Looking relaxed and much leaner than his latest screen incarnation as the heavyweight, disheveled drug lord, Pablo Escobar, Benicio Del Toro arrived at the San Sebastian Film Festival on Friday to collect the festival’s Donostia Award for Lifetime Achievement in an upbeat, playful, mood.
“Well, it’s an honor,” Del Toro said of the Donostia Award, “because it’s the first time I’ve been given a career award and also because it comes from the San Sebastian Festival, which has for many years been the festival I have enjoyed the most.”
Born in Santurce, Puerto Rico, the son of lawyer parents, Del Toro grew up in Pennsylvania and made his way through New York and L.A. drama schools before landing bit parts on television.
“As a teenager, I never thought I’d get an award such as this,” said Del Toro.
“I dreamed of course, but dreaming is essential, in order to be an actor .To appear in front of a camera and tell a story is a pretty complicated process and it’s very difficult for any actor starting out .There’s a lot of rejection and you’ve got to have very thick skin, like a crocodile.”
Del Toro was also in San Sebastian to attend the European premier of “Escobar: Paradise Lost,” the directorial debut of Italian actor Andrea Di Stefano, that blends the true story of Colombia’s infamous drug king with a fictional Romeo and Juliet love story between a young Canadian surfer, played by “Hunger Games” Josh Hutcherson, and Escobar’s niece (Claudia Traisac), who become embroiled in the toxic empire of the all-powerful criminal before attempting to escape the cartel’s reign of terror.
Trailing positive notices from the Telluride and Toronto Film Festivals, “Escobar: Paradise Lost” marks something of a return to form for the actor. Ostensibly taking a supporting role as Pablo Escobar, Del Toro’s brooding intensity dominates and lends an essential gravitas to Di Stefano’s debut as director .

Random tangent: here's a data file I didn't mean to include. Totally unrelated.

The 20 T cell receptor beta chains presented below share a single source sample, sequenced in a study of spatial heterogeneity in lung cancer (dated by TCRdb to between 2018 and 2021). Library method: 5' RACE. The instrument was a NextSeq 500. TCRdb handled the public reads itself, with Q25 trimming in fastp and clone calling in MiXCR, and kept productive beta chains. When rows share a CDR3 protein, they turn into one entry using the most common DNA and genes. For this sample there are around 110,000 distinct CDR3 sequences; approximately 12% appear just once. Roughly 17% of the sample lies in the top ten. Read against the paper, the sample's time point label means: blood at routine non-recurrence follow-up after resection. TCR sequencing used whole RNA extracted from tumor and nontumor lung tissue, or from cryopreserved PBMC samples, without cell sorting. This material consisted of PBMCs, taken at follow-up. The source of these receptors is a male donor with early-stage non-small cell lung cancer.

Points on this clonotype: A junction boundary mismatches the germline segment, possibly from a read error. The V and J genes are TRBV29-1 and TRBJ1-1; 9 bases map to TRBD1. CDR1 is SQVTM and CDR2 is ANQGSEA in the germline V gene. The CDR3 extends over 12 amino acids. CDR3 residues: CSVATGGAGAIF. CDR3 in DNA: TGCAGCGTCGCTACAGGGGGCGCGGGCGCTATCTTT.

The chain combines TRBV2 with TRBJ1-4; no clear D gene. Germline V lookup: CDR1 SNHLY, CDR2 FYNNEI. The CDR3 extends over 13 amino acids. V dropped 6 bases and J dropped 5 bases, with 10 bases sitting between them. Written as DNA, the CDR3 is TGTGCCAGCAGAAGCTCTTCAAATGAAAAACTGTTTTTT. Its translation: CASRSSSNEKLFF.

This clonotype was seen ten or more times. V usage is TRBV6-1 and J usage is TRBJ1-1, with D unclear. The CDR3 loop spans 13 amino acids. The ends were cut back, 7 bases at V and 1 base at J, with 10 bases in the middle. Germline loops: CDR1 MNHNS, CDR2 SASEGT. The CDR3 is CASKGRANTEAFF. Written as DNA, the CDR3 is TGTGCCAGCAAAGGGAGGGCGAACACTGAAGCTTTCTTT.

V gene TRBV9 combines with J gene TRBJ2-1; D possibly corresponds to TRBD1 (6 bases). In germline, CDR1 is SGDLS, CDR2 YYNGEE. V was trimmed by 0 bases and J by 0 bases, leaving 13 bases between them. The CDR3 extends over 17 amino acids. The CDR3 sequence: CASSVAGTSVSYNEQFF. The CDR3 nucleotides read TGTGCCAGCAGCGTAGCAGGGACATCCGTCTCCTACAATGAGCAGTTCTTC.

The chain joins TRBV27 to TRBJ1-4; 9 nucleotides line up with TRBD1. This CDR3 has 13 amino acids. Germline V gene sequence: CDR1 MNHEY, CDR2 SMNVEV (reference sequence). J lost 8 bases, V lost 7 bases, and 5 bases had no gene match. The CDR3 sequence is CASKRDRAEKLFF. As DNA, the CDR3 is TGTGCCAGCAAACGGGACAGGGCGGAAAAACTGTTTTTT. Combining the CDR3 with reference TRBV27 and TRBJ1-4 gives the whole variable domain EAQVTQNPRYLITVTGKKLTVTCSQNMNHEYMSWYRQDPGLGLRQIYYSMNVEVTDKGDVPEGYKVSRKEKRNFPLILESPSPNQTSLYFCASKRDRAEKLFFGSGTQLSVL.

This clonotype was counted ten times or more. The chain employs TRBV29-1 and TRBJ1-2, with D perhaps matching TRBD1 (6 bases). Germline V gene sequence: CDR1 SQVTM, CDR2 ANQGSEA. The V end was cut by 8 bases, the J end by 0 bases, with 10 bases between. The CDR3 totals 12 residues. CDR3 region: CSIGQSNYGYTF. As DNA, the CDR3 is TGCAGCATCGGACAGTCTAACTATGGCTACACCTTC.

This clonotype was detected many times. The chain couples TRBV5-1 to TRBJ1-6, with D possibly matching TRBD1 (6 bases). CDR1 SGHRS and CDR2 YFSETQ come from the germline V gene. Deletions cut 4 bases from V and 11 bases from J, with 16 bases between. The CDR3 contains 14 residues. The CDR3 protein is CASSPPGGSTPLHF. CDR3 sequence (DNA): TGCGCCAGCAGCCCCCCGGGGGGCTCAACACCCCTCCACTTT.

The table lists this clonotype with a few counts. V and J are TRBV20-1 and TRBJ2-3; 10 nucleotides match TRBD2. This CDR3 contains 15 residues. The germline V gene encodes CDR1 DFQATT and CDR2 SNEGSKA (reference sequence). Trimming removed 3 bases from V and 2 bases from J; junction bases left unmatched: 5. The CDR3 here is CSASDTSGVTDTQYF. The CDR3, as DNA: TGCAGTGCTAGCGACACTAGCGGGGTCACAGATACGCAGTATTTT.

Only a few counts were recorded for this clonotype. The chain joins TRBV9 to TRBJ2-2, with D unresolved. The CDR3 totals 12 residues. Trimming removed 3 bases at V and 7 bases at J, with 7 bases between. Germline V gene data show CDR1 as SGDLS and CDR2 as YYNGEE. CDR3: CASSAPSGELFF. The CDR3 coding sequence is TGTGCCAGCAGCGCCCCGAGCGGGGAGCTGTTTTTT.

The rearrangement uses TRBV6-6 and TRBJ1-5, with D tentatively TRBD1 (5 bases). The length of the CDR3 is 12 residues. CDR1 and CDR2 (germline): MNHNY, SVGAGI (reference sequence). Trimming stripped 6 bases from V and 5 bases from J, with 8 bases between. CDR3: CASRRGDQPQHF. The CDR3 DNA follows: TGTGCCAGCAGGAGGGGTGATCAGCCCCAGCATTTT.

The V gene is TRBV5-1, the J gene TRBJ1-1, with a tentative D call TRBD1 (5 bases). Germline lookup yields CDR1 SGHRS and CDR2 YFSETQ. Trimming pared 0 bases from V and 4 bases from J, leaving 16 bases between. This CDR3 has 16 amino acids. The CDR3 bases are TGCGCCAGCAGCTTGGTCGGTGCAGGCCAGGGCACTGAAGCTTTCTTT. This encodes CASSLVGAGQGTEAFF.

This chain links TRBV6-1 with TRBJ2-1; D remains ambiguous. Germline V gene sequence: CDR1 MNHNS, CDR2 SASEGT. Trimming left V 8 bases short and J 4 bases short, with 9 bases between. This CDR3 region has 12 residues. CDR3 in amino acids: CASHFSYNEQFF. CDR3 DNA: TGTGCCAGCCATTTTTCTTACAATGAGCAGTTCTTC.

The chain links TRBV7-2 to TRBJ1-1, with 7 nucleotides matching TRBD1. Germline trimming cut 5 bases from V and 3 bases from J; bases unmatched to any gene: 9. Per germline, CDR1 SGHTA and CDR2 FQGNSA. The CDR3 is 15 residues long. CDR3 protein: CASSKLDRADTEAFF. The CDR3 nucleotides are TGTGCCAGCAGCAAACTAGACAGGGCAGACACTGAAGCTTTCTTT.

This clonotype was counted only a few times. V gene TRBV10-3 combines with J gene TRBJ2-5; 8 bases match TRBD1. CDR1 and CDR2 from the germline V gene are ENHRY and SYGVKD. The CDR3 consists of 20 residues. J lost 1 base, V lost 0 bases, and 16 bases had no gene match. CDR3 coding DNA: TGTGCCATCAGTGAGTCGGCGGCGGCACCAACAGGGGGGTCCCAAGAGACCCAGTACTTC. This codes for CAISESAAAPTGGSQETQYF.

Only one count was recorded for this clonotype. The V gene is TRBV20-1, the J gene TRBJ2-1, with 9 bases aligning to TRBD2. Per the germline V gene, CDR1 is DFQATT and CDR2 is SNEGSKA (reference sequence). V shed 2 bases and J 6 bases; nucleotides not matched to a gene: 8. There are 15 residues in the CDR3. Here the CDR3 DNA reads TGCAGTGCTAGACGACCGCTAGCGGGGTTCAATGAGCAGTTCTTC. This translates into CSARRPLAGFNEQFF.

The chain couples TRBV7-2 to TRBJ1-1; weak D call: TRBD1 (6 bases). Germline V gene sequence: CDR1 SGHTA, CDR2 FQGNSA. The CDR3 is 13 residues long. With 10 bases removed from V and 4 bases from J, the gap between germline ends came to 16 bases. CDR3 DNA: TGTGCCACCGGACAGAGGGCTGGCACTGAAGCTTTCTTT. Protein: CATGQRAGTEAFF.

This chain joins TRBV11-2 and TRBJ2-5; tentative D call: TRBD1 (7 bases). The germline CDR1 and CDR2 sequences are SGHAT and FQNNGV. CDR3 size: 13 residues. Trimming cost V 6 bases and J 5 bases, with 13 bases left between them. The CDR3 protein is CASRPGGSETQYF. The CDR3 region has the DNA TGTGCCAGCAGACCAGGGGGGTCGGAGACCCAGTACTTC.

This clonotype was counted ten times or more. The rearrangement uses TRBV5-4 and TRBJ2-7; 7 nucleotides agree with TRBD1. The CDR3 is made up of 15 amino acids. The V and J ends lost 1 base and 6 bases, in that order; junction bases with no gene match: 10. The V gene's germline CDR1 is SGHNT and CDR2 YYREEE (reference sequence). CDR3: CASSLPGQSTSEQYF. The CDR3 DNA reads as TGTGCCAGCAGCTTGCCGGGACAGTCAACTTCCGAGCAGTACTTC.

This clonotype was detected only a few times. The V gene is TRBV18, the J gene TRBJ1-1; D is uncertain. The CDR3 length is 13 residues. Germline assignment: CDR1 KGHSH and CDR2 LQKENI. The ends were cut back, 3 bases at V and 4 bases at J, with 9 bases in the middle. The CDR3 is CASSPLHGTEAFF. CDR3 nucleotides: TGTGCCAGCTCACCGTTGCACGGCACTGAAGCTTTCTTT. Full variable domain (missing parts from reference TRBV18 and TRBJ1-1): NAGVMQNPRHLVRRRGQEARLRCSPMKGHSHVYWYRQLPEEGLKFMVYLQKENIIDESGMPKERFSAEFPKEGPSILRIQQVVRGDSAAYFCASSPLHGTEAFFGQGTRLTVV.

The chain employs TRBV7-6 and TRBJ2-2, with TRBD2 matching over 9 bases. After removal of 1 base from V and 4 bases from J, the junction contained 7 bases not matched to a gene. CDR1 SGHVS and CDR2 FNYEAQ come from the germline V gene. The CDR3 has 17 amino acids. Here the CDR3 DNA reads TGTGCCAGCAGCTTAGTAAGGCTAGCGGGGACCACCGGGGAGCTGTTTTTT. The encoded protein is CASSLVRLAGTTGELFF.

Colombia’s most notorious criminal died in a shoot out in 1993, but Escobar’s name still elicits shivers of fear or worshipful admiration for a man who once ran a multimillion-dollar drug cartel and brought terror along with cash to struggling Colombian communities.
After numerous documentaries and books about Escobar’s life, there has been a slew of recent Escobar projects including a 2012 Colombian miniseries and the upcoming “The Ballad of Pablo Escobar,” starring John Leguizamo in the title role. Why the fascination with a man behind so much violence?
“I did feel the pain that went through Colombia at that time” said Del Toro. “And anyone who reads about Escobar sometimes finds it difficult to understand. There were good and very bad sides to his life, and it’s true a lot of people got hurt by this man.”
The role seems almost tailor-made for Latin America’s highest profile star, the 48-year-old who won the best supporting actor Oscar for his role as a Mexican cop in Steven Soderbergh’s “Traffic” (2000) and the 2008 Cannes Best Actor Award for the two-part “Che,” playing Che Guevara, also directed by Soderbergh.
The future Oscar winner made his breakthrough as the mumbling, effete gangster Fred Fenster in Bryan Singer’s “The Usual Suspects” (1995), a performance, he says, inspired by Dustin Hoffman’s role as Mumbles in “Dick Tracy.” It heralded the offbeat chameleon quality of one of cinema’s most compelling character actors who also has an unerring ear for comedy.
Tall and dark with hair swept back from his distinctive granite jawed features, Del Toro reflected at San Sebastian on how Di Stefano’s semi-fictional movie allowed him to explore the dramatic ambiguities of Pablo Escobar .
“What attracted me was the script and the sensibility of Andrea,” said Del Toro. “The truth of Escobar’s life was that he helped many people, so to some he’s still a Robin Hood, but to the rest of the world he is a monster. I’ve been doing this job for a while, and it is better to approach this kind of subject kind of like a surgeon. I don’t want to become him, but examine and know him.”
Last seen in “Guardians of the Galaxy,” a sci-fi action film for Walt Disney Pictures/Marvel Enterprises, Del Toro is currently working on Denis Villeneuve’s “Sicario” and next year will appear in “Inherent Vice,” directed by Paul Thomas Anderson. Does he make any distinction between real-life and fictional characters?
“I’ve played many real-life and fictional characters and it’s no more easy or difficult to do either,” Del Toro said. “Basically, you research and study the character, almost like a journalist, then a bell rings and you start the film. That’s when it all comes together, in shooting the scenes.”